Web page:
Thursday, July 25, 2024

‘Flood’ of newly registered nurses unable to find jobs

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There has been ‘a flood’ of nurses unable to find a job upon registering, with some considering a degree change or opting for retail and cleaning work to avoid unemployment, Nursing in Practice has been told.

Head of engagement at the Florence Nightingale Foundation (FNF), Jess Sainsbury, said that while the ‘majority’ of newly registered nurses find an ‘appropriate role’ the foundation had been made aware that this had become a ‘growing problem’.

Ms Sainsbury, who is also co-chair of FNF’s Early Career Subject Expert Group, said: ‘We have also heard that students are considering changing degrees due to uncertainty about whether they can find a job.’

She said the situation was ‘especially concerning in the wake of the pandemic disruption to training and education, which has left so many of our newly registered nurses feeling devalued and unsupported’.

Meanwhile, speaking at the Royal College of Nursing’s Congress earlier this month, final year student at the University of Bolton, Heather McWha, said she would ‘most likely’ be left unemployed when she qualified in the coming weeks.

‘I am unemployed, and I will be unemployed most likely in eight/nine weeks’ time, the same as hundreds, maybe thousands of students in the UK,’ she said at the conference held earlier this month.

‘People are always going to say to me, “but there’s jobs, but there’s 40,000 vacancies”, and they are right, but not for newly qualified nurses.’

Ms McWha outlined how she had searched for Band 5 nursing jobs in her region and was pleased when 65 came up. However, once she’d reduced the roles to commuting distance only 15 of the vacancies were suitable.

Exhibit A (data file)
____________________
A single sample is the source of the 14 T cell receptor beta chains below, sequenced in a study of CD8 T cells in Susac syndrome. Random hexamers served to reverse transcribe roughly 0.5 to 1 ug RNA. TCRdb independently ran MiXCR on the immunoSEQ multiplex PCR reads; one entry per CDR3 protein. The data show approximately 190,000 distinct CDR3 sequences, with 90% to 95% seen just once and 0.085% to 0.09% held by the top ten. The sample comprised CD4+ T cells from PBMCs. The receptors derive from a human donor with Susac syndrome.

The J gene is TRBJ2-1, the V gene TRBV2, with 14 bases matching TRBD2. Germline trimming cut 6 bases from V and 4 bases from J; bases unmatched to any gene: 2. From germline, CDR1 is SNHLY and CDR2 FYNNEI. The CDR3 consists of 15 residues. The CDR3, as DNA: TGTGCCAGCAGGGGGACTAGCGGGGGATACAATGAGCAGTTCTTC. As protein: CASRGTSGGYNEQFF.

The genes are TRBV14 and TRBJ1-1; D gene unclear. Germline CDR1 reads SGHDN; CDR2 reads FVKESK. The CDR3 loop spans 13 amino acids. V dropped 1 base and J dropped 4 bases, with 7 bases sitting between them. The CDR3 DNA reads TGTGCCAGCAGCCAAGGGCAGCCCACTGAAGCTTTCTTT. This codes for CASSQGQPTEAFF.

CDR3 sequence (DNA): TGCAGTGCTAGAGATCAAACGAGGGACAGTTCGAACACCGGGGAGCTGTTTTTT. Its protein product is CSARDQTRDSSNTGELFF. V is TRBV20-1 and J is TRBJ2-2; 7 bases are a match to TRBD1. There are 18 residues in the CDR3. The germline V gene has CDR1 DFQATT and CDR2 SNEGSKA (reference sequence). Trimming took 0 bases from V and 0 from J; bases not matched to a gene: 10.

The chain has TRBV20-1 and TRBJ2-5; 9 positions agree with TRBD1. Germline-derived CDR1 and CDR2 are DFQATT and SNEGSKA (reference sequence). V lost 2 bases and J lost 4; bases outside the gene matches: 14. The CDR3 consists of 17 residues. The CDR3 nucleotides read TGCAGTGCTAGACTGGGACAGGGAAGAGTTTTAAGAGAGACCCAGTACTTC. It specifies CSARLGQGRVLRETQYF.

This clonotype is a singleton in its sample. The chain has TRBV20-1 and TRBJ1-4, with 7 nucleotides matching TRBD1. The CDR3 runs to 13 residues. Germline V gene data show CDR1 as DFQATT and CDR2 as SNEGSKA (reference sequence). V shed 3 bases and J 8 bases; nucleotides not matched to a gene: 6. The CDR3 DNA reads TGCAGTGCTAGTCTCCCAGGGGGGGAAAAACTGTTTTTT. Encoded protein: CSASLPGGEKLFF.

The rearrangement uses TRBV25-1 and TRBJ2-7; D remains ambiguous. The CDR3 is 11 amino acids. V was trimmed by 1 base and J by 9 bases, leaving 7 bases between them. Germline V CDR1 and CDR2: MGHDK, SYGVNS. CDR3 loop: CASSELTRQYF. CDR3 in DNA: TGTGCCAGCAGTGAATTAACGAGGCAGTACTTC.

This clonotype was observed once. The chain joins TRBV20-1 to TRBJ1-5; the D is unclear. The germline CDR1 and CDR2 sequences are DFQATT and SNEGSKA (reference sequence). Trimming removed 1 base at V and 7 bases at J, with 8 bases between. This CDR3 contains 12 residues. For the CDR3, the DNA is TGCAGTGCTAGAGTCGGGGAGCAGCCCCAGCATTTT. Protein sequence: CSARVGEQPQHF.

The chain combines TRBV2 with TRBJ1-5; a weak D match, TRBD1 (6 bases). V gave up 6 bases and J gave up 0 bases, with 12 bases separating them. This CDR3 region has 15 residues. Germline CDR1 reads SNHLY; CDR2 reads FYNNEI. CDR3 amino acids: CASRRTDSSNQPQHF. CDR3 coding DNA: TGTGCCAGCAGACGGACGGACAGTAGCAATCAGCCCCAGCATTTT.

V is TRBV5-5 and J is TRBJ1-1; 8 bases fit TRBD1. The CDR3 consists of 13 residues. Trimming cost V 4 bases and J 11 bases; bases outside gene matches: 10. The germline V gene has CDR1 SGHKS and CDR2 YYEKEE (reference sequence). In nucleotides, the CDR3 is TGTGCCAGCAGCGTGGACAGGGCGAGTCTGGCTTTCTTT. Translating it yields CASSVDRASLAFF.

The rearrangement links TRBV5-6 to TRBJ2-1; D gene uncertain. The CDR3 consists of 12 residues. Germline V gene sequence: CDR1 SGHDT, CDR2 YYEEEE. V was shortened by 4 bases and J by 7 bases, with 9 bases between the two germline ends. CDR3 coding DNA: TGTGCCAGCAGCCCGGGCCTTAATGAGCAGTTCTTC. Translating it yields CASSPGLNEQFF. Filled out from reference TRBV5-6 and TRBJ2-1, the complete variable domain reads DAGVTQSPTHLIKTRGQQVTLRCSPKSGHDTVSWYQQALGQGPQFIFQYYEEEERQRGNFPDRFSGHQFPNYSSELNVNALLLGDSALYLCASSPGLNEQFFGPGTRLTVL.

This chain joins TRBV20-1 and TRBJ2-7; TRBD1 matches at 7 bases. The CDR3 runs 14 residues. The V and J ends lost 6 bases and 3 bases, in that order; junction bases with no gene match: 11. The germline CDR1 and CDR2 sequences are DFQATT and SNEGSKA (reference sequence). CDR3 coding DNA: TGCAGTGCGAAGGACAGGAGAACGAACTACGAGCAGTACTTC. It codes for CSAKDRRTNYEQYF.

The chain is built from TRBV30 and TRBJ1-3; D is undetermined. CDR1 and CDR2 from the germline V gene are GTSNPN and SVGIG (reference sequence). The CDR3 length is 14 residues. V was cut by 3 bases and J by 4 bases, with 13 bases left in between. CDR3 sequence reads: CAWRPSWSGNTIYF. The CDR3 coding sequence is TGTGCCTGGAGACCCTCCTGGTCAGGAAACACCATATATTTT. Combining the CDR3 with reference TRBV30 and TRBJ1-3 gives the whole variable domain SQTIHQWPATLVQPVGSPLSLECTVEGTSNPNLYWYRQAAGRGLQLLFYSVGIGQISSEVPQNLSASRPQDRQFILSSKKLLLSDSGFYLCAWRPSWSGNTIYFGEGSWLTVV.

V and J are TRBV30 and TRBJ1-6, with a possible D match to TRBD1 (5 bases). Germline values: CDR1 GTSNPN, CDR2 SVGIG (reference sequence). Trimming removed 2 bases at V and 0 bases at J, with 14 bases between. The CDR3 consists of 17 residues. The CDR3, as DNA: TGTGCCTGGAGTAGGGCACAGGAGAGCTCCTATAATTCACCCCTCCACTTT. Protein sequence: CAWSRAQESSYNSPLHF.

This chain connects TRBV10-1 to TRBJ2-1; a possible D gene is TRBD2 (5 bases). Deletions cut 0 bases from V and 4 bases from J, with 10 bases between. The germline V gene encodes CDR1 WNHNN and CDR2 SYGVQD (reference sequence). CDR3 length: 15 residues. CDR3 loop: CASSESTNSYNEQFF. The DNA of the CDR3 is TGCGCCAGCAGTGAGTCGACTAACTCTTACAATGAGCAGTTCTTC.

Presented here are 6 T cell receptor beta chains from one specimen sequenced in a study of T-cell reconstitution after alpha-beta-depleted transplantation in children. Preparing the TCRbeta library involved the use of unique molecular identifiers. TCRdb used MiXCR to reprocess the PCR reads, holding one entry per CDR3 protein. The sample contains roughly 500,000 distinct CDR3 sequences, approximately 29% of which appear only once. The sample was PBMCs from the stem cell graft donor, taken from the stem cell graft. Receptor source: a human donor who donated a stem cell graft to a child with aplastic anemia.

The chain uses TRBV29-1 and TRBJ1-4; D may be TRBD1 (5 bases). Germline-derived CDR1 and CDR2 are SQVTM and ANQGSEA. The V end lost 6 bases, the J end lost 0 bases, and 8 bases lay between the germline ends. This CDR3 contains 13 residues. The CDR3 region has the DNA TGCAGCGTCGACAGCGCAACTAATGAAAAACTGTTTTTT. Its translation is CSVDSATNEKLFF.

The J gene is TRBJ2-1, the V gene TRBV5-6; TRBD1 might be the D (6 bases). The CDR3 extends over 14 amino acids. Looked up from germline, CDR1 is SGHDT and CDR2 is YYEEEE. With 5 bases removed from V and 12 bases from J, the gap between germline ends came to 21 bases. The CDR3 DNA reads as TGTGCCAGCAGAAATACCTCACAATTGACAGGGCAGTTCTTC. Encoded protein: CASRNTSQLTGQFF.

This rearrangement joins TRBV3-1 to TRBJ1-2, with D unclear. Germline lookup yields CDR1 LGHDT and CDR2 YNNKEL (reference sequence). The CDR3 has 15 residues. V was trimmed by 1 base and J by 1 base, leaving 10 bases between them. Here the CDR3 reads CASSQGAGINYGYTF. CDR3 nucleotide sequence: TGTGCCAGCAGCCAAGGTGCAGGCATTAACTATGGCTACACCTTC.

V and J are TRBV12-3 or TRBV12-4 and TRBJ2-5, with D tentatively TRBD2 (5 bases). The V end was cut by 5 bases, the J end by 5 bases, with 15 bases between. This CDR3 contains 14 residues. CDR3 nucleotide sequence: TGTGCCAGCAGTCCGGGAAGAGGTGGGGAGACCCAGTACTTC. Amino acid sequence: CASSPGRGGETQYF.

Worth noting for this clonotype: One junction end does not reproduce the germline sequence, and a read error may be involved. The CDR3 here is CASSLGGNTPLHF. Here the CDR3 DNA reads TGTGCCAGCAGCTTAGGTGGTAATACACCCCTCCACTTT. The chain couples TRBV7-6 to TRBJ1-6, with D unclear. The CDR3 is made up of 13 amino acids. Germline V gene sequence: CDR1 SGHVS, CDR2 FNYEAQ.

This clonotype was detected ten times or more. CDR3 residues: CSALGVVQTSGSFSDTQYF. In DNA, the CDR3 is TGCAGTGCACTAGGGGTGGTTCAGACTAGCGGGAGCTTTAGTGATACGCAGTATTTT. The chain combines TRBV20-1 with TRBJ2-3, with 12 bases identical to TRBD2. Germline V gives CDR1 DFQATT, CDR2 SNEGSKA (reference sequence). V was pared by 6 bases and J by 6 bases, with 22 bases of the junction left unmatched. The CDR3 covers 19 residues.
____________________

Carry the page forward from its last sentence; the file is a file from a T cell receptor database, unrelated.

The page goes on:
However, all but one of these jobs required a minimum of six to 12 months of post-registration nursing experience, with many requiring an additional qualification in addition to a nursing degree.

This meant that there was only one local nursing job that was suitable for newly registered nurses in the area.

Outlining the situation for nurses in her area Karin Vertue, a second-year student at the University of Brighton, told Nursing in Practice: ‘Student nurses are often told that “there’s so many vacancies, you’ll walk into any job you like”.

‘For years it has been like this, but over the last two year’s it’s like they’ve been really trying to pull the reins in.

‘We’ve been talking about this for a while, but it’s almost like it’s been a secret.

‘There’s been a flood of newly qualified nurses speaking about how they are unable to find a job, but it’s not just affecting nurses, it’s also affecting GPs and allied health [professionals].’

In a post on social media site X, Ms Vertue described the ‘panic’ among student nurse groups about the lack of recruitment of newly registered nurses and warned that final year nursing students were working as healthcare assistants, cleaners and in retail to avoid unemployment.

Having opted for placements in primary care Ms Vertue also warned that not enough attention is being given to the employment opportunities in practice and community nursing roles, even if appetite exists among students.

‘Universities are very much angled towards going to work in a hospital,’ she told Nursing in Practice.

‘If anything can be done to make primary care more accessible for students that would be amazing.’

She suggested there was ‘a fear among student nurses that if you go into primary or community care that you will deskill, that is complete rubbish’.

‘You are told that working in community or primary care you deskill predominantly in actual hands-on skills and the identification of acute deterioration. But these are no longer hospital based experiences as 95 % of medical care now happens in the community.’

Professor Alison Leary, professor of healthcare and workforce modelling, told Nursing in Practice that the recruitment strain around registered nurses is adding to the ‘exploitation’ being faced by nursing associates.

She cautioned against criticism of nursing associates as some sort of ‘safety risk’, explaining that ‘the safety risk is the absence of registered nurses’.

Outlining the scale of the issue to Nursing in Practice, Ed Hughes, chief executive of the Council of Deans of Health, explained how members are reporting fewer vacancies ‘in some regions and for some job roles’.

There were over 31,000 vacancies in the registered nursing staff group as at 31 March 2024

In January the Nursing and Midwifery Council (NMC) launched a review into its nursing and midwifery practice learning, in an effort to improve student learning within a range of care settings across the UK.

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